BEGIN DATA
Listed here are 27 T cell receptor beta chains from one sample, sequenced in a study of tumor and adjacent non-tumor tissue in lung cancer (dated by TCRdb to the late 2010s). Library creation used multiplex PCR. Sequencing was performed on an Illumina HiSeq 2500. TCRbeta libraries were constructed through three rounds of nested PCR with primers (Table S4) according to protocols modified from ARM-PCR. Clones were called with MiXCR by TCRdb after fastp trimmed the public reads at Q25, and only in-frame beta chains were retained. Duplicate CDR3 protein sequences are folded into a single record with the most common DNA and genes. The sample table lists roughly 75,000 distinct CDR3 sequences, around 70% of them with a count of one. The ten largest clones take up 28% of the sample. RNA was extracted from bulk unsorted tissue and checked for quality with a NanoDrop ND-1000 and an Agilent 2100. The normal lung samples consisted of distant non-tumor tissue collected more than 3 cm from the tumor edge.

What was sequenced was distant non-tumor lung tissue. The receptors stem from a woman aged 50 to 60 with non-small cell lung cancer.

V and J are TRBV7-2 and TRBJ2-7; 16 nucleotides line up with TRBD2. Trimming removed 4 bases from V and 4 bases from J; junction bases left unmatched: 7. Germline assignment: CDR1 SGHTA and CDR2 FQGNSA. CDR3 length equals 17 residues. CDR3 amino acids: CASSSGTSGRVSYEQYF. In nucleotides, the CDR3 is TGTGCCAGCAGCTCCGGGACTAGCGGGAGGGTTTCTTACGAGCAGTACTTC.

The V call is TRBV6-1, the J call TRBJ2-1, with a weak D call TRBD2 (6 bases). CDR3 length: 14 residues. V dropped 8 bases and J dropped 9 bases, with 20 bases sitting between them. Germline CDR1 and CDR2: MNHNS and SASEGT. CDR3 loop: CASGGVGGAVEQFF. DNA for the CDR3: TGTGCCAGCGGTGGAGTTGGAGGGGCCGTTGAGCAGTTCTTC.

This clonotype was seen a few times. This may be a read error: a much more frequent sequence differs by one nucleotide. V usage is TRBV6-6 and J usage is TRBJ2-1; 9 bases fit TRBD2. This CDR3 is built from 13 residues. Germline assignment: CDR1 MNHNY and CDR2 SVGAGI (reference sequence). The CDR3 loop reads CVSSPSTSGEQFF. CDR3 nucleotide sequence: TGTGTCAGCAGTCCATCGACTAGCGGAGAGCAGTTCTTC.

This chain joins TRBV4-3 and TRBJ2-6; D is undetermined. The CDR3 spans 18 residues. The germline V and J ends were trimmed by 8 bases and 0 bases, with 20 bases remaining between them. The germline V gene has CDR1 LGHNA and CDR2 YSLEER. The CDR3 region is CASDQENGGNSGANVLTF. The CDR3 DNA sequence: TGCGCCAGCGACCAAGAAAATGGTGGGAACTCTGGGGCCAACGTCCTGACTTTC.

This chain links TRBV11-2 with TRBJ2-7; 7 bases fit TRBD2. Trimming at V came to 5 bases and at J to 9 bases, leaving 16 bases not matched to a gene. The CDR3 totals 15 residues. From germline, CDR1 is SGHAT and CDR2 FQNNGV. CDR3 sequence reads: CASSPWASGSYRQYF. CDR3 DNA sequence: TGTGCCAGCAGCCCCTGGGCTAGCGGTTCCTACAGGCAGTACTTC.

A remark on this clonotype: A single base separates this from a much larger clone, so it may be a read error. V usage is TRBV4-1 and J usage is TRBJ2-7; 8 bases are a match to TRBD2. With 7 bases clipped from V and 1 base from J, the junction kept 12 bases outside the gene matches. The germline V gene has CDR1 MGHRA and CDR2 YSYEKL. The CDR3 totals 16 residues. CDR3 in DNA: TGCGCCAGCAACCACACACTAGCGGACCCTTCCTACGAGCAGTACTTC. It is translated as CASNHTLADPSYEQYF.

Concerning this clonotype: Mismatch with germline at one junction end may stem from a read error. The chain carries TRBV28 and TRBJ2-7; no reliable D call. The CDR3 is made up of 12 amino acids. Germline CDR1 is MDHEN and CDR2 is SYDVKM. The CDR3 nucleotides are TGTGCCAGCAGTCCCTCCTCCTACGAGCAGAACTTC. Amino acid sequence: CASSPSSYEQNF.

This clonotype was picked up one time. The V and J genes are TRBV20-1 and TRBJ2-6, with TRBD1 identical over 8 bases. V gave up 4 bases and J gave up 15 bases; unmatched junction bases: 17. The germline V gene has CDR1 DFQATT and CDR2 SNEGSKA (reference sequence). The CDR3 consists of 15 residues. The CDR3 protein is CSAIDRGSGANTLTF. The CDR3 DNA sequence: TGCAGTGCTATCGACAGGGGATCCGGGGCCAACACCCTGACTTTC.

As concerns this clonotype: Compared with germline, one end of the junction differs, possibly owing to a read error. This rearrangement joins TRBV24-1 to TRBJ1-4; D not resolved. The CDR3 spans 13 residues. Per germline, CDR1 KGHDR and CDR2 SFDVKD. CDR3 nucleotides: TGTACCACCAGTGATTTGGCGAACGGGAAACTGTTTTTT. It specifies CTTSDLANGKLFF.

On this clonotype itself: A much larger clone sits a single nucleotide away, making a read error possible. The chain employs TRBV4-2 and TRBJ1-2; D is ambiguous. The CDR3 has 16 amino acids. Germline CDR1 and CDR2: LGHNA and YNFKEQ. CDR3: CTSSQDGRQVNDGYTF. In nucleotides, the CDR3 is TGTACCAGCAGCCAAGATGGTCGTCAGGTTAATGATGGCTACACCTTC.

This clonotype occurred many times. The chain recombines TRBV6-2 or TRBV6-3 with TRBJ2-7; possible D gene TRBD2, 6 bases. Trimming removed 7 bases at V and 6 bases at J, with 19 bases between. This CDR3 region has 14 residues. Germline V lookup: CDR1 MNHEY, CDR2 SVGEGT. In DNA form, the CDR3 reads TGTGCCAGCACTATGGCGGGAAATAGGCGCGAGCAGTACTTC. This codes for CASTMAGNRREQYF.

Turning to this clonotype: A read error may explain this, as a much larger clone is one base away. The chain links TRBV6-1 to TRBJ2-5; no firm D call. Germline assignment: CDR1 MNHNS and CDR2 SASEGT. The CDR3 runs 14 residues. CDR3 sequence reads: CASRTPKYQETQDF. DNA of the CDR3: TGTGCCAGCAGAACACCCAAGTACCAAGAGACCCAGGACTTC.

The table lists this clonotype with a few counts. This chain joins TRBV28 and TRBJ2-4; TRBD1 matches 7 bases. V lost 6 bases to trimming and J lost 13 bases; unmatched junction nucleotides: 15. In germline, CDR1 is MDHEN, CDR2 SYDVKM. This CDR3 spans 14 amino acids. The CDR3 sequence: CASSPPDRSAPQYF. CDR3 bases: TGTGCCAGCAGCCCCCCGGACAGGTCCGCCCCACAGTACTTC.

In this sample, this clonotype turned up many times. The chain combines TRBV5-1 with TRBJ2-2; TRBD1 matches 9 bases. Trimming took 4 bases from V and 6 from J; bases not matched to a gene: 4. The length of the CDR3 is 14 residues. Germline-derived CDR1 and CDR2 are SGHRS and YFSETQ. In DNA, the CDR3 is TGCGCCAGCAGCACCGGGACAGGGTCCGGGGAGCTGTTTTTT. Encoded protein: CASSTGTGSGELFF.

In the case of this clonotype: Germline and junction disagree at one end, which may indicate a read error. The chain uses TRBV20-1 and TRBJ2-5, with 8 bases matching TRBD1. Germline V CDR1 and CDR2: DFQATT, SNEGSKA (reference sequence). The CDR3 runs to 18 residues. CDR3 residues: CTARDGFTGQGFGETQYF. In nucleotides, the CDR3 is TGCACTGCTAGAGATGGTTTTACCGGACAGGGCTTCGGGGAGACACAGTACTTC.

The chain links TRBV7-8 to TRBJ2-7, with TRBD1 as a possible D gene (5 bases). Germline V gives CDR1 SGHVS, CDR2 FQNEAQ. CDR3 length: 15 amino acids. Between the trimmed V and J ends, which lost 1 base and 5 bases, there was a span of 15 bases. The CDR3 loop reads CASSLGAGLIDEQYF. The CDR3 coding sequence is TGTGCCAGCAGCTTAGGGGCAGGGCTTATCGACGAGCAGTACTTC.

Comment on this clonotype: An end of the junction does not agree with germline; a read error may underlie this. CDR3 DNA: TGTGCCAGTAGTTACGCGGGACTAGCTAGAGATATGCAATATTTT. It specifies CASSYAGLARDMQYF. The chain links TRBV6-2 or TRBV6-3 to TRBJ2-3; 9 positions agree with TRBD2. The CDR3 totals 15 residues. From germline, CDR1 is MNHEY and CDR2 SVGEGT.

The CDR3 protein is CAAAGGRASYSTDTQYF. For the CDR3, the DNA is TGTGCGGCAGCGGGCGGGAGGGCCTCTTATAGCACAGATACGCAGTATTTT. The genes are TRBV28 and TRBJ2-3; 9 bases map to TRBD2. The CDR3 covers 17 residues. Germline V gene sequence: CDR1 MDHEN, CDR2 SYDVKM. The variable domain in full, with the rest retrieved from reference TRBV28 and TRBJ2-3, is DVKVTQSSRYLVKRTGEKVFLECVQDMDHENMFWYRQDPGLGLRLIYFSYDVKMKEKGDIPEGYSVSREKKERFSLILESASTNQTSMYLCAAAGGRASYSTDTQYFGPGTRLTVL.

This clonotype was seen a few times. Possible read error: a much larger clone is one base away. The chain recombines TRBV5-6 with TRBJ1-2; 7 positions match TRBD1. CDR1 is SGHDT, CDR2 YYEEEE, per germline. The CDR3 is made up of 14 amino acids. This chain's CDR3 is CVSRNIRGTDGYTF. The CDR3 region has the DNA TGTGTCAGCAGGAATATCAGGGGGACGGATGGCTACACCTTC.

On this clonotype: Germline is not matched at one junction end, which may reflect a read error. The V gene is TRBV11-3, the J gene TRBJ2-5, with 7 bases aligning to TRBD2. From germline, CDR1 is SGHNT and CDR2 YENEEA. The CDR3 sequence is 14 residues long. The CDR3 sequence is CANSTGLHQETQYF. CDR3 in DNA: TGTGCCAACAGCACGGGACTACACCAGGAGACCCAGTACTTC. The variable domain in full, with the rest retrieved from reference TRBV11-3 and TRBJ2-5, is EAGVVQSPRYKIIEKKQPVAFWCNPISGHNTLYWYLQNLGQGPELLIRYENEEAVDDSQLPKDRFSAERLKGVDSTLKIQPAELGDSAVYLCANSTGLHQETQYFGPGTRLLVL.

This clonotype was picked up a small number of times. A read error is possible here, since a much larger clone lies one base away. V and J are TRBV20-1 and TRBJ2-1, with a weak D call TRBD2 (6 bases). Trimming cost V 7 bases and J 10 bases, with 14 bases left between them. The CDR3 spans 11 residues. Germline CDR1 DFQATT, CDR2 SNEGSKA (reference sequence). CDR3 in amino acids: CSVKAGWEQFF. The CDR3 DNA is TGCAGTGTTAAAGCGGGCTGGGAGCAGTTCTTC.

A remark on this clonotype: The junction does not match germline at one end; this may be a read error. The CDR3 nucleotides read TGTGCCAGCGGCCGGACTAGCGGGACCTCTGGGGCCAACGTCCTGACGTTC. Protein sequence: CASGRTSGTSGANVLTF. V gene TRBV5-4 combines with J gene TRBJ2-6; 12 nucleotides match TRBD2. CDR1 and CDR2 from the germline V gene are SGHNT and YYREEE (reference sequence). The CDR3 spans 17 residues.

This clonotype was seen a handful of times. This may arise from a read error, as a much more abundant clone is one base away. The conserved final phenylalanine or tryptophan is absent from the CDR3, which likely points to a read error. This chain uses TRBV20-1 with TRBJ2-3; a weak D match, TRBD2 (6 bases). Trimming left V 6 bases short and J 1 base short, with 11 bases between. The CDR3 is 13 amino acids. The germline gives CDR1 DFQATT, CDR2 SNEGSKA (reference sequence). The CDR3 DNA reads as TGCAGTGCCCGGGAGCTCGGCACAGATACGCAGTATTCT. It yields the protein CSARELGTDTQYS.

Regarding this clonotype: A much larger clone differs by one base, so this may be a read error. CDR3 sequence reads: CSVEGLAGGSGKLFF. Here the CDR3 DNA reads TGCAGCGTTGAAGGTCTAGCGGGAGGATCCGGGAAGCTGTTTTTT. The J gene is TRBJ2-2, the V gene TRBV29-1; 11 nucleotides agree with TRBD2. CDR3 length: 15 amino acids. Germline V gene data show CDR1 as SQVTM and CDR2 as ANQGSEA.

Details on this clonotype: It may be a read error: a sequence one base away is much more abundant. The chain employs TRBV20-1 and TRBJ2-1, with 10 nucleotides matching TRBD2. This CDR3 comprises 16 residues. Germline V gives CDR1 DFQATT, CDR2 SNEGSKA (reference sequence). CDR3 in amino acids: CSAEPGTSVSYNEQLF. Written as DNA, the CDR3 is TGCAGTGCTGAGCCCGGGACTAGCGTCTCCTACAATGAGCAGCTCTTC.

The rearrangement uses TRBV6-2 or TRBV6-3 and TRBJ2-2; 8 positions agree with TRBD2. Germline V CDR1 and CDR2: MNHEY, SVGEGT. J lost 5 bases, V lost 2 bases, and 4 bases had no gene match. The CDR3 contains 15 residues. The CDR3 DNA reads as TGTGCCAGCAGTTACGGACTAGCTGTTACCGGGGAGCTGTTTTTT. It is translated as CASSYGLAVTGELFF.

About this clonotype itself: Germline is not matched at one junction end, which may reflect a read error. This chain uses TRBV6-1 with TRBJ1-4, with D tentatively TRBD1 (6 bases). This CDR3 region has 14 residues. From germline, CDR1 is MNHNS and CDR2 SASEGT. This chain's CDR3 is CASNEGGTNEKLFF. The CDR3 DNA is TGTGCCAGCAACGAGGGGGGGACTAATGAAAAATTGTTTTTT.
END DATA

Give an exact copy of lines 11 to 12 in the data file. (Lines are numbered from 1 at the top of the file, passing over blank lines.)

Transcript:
As concerns this clonotype: Compared with germline, one end of the junction differs, possibly owing to a read error. This rearrangement joins TRBV24-1 to TRBJ1-4; D not resolved. The CDR3 spans 13 residues. Per germline, CDR1 KGHDR and CDR2 SFDVKD. CDR3 nucleotides: TGTACCACCAGTGATTTGGCGAACGGGAAACTGTTTTTT. It specifies CTTSDLANGKLFF.

On this clonotype itself: A much larger clone sits a single nucleotide away, making a read error possible. The chain employs TRBV4-2 and TRBJ1-2; D is ambiguous. The CDR3 has 16 amino acids. Germline CDR1 and CDR2: LGHNA and YNFKEQ. CDR3: CTSSQDGRQVNDGYTF. In nucleotides, the CDR3 is TGTACCAGCAGCCAAGATGGTCGTCAGGTTAATGATGGCTACACCTTC.